In addition to having reasonably priced unlimited passes, some transit agencies have taken the idea of unlimited pricing one step further. For example, the Denver area transit agency, RTD, sells an unlimited pass to an entire employer based on the number of employees and the distance from the city’s downtown and transit centers. This is a form of insurance that spreads the cost out socially in order to provide a benefit. In this case, the employer typically gets to reduce the number of required parking spaces, and the employees get free transit. The transit agency prices the passes to assure revenue neutrality. For a much lower price per employee thank single pass purchases, everyone gets an unlimited yearly pass. The price per employee is lower (somewhere between 2 and 30% of the price of an annual pass) because the transit agency assumes some people will not use it. Transit agencies still get the same amount of revenue, but instead of paying for each trip, the employees don’t pay anything extra. This program reduced the number of parking spaces needed for Colorado University, and increased the number of employees taking public transit downtown. Boulder City staff were happy to talk to me about the program, so I’ll be working on a post for the program soon. From the materials she provided to me, the program is like steroids for transit. People are many times more likely to use transit, even buses, when they have the pass. Neighborhoods are allowed to organize and buy passes for everyone on the block. Even though the price of a ECO pass has risen dramatically (RTD has hiked the prices more than 50% since 2003), so has transit ridership and pass usage.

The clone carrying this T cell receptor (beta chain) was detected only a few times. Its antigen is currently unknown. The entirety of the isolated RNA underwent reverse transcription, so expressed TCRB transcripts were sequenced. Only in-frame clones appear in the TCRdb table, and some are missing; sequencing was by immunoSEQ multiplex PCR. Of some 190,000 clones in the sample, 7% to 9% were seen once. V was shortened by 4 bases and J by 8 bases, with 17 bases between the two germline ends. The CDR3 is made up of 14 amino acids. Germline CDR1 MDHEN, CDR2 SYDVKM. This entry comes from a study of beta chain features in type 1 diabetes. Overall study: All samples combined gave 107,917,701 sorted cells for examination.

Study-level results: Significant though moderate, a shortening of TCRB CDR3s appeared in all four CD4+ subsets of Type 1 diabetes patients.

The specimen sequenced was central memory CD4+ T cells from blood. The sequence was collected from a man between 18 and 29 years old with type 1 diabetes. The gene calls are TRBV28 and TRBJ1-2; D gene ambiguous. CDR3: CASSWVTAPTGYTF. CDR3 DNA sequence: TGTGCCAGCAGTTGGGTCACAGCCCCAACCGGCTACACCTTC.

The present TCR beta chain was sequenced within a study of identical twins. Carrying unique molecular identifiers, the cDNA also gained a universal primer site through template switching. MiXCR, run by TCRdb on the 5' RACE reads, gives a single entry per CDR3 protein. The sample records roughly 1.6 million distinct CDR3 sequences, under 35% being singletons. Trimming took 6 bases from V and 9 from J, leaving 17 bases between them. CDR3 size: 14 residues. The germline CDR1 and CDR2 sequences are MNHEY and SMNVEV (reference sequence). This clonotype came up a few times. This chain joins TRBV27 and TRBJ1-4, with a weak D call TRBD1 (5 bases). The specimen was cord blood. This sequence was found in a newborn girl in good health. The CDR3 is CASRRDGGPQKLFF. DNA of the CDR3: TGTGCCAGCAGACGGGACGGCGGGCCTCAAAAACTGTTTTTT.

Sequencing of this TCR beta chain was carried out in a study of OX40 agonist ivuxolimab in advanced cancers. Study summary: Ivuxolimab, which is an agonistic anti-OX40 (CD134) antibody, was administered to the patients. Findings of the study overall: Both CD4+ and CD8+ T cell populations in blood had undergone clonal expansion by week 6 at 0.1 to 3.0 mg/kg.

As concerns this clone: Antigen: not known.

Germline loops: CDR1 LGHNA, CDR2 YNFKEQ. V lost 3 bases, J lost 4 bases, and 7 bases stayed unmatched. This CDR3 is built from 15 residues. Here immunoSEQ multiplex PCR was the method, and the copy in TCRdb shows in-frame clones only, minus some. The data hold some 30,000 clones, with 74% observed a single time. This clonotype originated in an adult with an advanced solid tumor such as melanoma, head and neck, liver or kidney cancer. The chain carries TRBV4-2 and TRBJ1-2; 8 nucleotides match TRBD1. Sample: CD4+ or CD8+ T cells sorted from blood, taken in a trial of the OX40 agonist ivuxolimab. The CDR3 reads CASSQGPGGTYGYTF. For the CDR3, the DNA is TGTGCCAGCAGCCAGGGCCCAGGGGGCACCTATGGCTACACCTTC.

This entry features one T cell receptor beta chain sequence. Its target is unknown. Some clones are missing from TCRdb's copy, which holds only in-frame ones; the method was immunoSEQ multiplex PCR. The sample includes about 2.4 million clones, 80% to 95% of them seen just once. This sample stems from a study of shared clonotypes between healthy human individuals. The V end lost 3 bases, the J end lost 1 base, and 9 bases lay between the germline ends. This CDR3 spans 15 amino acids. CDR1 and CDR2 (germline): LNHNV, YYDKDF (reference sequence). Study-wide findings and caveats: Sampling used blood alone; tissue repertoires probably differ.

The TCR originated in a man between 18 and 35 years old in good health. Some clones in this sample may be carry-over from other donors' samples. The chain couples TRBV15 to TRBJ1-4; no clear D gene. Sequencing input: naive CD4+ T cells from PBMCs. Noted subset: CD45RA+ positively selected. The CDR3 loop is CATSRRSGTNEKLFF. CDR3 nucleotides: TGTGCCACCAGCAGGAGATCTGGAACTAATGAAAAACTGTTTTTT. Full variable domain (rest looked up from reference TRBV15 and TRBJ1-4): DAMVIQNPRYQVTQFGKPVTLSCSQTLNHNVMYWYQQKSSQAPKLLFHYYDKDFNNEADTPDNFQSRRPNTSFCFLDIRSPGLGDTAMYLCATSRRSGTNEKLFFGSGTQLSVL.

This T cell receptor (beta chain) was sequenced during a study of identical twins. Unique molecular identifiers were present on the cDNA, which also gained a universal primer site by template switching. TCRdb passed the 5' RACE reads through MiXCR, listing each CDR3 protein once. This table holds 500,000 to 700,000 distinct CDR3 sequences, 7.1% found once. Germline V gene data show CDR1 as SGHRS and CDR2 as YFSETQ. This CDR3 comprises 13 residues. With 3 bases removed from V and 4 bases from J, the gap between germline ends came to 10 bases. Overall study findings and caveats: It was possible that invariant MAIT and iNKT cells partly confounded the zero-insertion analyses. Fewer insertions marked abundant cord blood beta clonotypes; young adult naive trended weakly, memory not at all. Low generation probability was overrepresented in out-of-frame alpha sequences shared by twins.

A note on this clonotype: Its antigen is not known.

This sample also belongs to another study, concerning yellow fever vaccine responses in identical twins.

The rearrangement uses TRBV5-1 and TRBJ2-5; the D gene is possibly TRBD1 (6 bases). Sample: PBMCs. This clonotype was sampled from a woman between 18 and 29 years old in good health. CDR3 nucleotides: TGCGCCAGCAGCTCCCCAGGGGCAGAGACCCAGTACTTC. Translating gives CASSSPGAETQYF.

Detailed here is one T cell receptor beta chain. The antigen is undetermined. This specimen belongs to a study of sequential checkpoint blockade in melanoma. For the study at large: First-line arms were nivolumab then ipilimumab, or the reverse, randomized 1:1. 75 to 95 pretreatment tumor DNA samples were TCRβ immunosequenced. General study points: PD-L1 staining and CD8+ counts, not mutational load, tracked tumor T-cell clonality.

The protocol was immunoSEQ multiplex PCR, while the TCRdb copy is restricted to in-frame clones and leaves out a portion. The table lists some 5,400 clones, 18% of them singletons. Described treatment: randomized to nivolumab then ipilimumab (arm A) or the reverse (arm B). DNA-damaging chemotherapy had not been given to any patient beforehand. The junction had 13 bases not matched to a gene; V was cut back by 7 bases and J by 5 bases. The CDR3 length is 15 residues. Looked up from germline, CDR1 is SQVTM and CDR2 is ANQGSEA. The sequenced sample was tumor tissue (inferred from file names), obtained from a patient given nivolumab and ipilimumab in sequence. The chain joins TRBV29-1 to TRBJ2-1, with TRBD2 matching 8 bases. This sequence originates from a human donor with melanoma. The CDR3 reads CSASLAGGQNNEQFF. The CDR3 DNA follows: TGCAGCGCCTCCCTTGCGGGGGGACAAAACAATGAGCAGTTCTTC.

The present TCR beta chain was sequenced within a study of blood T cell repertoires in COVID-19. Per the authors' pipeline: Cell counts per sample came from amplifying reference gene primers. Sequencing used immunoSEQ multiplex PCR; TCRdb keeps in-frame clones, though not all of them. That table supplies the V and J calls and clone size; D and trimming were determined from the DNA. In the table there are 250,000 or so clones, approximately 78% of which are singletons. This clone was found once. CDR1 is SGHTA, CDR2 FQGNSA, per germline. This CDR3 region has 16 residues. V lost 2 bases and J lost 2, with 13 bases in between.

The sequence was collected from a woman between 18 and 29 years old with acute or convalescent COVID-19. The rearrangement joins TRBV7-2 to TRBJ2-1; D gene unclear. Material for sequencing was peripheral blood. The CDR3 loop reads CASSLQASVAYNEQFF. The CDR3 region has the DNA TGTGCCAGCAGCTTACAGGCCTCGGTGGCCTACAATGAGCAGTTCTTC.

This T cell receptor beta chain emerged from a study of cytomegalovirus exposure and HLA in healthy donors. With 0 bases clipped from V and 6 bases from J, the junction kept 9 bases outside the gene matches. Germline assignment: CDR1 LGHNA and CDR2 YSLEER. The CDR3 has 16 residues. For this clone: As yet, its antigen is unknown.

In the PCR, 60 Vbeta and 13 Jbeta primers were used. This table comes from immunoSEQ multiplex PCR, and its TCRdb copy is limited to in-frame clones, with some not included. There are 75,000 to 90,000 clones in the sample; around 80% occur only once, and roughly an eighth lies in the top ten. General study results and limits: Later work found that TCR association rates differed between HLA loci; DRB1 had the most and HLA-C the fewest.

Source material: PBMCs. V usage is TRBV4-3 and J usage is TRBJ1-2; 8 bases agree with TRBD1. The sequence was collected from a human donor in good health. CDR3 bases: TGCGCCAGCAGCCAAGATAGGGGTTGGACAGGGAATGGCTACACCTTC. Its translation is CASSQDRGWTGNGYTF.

Unlimited passes are also an interesting idea for sporting or entertainment events. In that case, the stadium or ballpark would add a fee for every ticket, transferring the revenue to the transit agency. In exchange, the sporting event tickets would act as a day pass (perhaps after a certain time in the afternoon).
If you change the way people pay for transit and cars, you can still fund both, but switch the incentives so that more people want to take transit and fewer want to drive. Because driving involves pollution, congestion, safety risks, and inefficient land use patterns; reducing driving would be good for society as a whole. Because increased transit use reduces the bad effects of driving, and increases the political will to run more frequent vehicles and expand the network, it’s good for society to increase transit use. Unlimited pricing is an effective tool for increasing transit use for the same level of funding.